Harry Reid defending ObamaCare with lies

Majority Leader Harry Reid (D-NV) has been making headlines with his comments on the Senate floor. Calling citizens liars, acting on behalf of the Koch brothers was round one, followed by a denial that he’d ever said that.

While generally despicable, this sort of commentary from Reid is not uncommon. Some might explain it away by pointing out that he’s getting old, and has been in Washington for too long. This sort of situation definitely makes a case for term limits, however that’s a debate for another time.

No, perhaps it is time to revisit a time-honored portion of the Constitution that Senators and Representatives have enjoyed — arguably has kept quite a few, like Reid, from facing legal issues over statements they have made.

Article I, Section 6 of the Constitution protects them from facing legal action for statements that they make on the floor of either house. While it’s idealistic to think that the Framers intended this to prevent problems arising from unintentionally erroneous statements, that probably wasn’t the case. Even then, politics was a blood sport, so they wanted the freedom to beat each other verbally without any restrictions against lying about each other — or the public.

Reid, if one does not buy senility or insanity as an excuse, has been trying to elevate this practice of fibbing on the floor to an art form. His latest target was fellow member Tom Coburn, and Reid definitely is reaching for new depths with this one. Coburn is a medical doctor and is battling cancer.

Also, he has enrolled in ObamaCare, and initially lost access to his physicians because they did not accept the government insurance plan. They do now, but Coburn has been doing some digging to find out how many other cancer treatment centers were refusing to accept patients covered by ObamaCare.

Because of the low payments being given to facilities and doctors, there apparently are quite a few cancer centers that are choosing not to participate, which is limiting choices for ObamaCare participants. Coburn had been pointing out that this was a real problem, and that it wasn’t the fault of the cancer centers. The bottom line was that the payments offered under the program simply weren’t enough to cover costs. Reid took exception with that.

Reid suggested that Coburn was taking too narrow a view of the law. “Dr. Coburn is very good at getting into the weeds and trying to find something that he thinks makes sense, but I think we need to look at the overall context of this bill,” he replied when asked about Coburn’s comments during a Senate press briefing. “It really brings a lot of people in from the cold so that they have the ability to get health insurance, which they’ve never had the opportunity [to do] before.”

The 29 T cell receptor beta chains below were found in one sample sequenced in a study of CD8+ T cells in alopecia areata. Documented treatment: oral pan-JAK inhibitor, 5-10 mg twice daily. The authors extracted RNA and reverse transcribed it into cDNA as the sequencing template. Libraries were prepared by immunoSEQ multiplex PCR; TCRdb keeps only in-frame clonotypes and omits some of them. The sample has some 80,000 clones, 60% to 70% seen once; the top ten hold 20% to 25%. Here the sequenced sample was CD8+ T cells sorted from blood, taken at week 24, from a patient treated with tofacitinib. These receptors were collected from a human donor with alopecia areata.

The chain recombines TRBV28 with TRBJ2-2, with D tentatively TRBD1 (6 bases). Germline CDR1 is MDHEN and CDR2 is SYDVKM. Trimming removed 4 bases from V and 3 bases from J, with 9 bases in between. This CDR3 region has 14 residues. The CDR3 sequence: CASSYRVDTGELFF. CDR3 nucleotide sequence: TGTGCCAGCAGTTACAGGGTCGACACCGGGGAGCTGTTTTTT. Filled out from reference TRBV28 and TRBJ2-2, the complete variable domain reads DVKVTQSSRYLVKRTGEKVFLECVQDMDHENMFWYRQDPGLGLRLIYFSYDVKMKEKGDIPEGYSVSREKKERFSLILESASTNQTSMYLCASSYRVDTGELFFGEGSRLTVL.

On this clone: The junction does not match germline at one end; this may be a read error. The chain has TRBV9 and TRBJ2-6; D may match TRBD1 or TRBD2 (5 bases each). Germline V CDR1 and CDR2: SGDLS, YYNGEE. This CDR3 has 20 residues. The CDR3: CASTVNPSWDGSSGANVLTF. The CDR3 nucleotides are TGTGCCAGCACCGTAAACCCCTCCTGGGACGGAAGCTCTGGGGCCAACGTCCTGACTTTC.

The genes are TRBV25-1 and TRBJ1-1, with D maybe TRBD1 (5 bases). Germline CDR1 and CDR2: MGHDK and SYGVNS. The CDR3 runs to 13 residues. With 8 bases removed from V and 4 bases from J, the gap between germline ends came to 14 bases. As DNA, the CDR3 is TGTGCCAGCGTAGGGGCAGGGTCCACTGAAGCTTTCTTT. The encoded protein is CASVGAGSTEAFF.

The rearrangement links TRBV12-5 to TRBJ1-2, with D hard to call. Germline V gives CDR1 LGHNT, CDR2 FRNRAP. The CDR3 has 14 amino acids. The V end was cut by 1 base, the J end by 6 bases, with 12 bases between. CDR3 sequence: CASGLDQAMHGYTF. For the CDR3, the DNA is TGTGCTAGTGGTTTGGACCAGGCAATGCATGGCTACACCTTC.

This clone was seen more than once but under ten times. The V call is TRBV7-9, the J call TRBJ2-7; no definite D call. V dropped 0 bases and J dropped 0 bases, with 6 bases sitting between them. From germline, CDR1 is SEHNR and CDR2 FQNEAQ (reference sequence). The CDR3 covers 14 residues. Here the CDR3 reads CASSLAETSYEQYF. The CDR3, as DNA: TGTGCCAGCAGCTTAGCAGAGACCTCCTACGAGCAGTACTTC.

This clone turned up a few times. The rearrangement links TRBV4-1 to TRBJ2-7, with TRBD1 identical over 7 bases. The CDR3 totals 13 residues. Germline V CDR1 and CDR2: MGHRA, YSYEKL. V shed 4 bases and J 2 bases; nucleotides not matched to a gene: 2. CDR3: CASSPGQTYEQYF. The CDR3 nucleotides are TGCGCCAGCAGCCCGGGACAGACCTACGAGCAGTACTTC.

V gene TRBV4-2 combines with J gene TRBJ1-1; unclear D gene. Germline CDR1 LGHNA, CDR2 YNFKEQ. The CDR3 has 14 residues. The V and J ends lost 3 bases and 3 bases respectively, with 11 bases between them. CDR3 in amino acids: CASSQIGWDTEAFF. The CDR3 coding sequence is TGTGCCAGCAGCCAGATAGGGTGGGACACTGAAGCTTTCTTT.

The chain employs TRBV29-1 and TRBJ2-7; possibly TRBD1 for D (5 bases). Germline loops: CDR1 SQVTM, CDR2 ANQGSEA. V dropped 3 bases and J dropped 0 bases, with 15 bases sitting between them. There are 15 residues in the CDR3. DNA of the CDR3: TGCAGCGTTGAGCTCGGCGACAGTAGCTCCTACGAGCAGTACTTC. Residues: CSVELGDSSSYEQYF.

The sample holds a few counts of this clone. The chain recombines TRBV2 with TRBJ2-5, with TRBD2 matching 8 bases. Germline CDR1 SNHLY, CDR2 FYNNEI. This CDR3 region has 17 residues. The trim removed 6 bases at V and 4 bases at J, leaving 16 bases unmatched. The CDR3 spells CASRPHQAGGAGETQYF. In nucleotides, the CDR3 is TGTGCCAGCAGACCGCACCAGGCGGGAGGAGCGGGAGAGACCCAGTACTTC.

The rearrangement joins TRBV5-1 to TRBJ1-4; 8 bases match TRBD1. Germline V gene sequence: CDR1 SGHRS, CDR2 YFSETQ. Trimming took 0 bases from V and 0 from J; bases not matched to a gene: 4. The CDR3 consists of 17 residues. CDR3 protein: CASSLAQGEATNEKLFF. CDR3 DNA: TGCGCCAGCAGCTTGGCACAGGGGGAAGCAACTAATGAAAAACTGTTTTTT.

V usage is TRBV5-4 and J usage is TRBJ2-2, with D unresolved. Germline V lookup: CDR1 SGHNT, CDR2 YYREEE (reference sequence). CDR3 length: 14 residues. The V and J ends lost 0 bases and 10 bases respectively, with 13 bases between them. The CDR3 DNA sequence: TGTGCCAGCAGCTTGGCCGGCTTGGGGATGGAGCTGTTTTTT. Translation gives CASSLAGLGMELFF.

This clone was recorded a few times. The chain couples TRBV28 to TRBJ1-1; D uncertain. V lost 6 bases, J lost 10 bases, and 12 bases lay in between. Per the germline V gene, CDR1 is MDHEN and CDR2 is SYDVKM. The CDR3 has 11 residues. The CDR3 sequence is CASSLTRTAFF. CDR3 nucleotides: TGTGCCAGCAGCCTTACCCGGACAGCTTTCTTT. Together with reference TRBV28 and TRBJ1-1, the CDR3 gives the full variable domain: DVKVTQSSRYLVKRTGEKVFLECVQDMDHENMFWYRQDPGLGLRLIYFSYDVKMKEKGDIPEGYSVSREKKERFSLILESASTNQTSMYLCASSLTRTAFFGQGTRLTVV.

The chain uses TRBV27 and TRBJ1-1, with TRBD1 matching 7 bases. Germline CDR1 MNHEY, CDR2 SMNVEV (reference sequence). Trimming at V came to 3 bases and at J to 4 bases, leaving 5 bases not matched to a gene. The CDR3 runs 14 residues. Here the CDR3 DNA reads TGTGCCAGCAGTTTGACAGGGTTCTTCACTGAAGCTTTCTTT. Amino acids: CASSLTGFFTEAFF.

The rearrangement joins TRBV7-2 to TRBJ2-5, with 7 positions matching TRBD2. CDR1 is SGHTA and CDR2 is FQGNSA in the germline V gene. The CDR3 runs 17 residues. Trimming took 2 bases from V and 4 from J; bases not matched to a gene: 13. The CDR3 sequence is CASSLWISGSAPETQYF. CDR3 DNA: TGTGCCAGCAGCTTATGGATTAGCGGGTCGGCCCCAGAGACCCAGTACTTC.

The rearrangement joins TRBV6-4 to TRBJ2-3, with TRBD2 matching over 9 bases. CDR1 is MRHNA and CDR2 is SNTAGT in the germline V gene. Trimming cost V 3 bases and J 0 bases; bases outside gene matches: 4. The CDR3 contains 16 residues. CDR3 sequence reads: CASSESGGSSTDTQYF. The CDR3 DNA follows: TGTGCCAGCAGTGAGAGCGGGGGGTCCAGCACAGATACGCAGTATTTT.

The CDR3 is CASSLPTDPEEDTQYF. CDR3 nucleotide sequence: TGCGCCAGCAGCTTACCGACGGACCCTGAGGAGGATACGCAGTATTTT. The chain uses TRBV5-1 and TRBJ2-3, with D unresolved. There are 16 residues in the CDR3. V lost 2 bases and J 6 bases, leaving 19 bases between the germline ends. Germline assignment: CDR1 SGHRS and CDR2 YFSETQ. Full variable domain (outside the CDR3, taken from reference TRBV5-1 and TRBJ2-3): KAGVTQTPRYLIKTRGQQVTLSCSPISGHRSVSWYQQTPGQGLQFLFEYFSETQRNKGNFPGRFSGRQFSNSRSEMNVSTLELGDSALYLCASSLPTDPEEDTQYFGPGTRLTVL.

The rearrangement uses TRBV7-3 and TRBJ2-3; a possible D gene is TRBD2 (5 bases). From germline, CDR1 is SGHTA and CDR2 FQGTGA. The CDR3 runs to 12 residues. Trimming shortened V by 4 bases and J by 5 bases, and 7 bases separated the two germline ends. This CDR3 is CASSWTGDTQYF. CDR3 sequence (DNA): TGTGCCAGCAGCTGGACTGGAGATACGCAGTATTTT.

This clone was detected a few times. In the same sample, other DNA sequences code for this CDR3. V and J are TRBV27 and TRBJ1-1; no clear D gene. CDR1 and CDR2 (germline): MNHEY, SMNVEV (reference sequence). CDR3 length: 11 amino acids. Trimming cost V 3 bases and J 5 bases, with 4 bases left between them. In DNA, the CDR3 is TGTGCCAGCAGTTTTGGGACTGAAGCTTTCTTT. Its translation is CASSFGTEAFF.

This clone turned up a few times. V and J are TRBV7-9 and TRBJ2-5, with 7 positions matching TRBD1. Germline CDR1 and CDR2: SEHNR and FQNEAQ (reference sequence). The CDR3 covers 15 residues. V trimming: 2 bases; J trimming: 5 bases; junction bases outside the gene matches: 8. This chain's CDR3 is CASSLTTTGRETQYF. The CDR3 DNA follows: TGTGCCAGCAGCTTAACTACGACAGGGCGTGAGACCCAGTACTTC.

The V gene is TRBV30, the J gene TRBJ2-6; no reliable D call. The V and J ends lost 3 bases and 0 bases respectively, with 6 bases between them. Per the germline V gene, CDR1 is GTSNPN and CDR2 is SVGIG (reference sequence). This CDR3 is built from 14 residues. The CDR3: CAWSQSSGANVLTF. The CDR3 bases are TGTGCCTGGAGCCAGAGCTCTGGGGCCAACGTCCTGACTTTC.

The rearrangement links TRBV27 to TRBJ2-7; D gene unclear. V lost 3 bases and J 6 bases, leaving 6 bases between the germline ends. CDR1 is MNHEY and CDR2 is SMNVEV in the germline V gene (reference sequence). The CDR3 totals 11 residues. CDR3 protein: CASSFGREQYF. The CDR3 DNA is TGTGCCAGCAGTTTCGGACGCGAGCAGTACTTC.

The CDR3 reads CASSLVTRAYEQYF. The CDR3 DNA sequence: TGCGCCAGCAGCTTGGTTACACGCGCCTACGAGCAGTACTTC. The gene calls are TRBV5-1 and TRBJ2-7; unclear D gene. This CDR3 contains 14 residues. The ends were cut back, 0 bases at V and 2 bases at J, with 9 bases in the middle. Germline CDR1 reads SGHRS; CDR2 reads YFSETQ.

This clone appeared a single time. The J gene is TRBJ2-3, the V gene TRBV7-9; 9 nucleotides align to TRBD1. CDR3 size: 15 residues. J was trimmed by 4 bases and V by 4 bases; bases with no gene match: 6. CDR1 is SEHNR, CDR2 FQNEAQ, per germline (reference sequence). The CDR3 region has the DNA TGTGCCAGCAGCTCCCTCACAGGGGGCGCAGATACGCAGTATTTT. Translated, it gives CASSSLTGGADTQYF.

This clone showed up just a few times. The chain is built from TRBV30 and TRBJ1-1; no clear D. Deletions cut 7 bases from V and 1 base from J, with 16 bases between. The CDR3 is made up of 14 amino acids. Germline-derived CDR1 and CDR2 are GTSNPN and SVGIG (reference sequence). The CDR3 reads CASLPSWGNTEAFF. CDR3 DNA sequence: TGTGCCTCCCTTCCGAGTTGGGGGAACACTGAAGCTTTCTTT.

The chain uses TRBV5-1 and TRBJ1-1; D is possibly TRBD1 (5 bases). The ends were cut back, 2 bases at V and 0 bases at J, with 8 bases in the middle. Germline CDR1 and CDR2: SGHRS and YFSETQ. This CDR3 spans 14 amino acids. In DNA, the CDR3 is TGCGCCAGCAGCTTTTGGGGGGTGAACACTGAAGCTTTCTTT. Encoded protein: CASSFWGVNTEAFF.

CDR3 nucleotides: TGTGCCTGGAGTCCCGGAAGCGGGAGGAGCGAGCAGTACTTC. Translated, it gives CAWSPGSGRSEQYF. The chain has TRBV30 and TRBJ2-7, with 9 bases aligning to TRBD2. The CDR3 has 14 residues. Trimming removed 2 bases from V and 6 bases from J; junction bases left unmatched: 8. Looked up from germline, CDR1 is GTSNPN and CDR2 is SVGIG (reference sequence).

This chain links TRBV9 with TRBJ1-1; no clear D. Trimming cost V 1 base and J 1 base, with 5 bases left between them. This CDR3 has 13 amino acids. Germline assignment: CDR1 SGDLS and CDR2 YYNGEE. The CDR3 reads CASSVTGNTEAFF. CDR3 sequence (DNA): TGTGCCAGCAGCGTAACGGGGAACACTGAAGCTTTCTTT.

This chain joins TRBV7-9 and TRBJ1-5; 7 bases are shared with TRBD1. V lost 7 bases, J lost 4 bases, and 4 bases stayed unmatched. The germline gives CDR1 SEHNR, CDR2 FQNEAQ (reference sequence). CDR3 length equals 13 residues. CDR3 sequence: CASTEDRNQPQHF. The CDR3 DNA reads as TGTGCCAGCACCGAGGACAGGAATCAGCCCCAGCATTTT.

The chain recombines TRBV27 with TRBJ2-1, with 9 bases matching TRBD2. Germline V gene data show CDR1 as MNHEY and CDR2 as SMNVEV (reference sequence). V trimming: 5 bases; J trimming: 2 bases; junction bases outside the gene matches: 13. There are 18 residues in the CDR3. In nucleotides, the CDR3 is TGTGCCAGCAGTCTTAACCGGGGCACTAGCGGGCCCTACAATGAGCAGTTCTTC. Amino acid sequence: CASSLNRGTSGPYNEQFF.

Note that this was during a press briefing, so theoretically Reid’s statements should not be covered by the Constitutional exemption. However, it doesn’t change the fact that Reid is definitely implying that Coburn is either lying, or overstating the situation for his own benefit. Presumably, Reid also believes that he would never do the same, and certainly wouldn’t outright call anyone a liar.

Perhaps it is time to consider whether or not our leaders deserve exemptions from legal problems simply because of the offices they hold. When the Constitution was written, it was a different age. This is a theme that is often brought up by Democrats when they are fighting for what they want, so it’s only fitting to mention it now.

There’s no denying that there was a great deal of hatred spewed over the years by politicians, from the very beginning. However, now it has become so toxic that it is becoming a hindrance to meaningful debate on issues. Some might suggest that there aren’t meaningful debates anymore because of all the back-biting and lies being tossed around the floor. And why shouldn’t we hold our leaders to a much higher standard?

Maybe we need to make a change — call it “The Reid Amendment”, and remove the exemption from legal action against Senators and Representatives for lying on the floor. If nothing else, it might force them to actually do some work, instead of wasting their time and ours formulating how best to smear their opposition.


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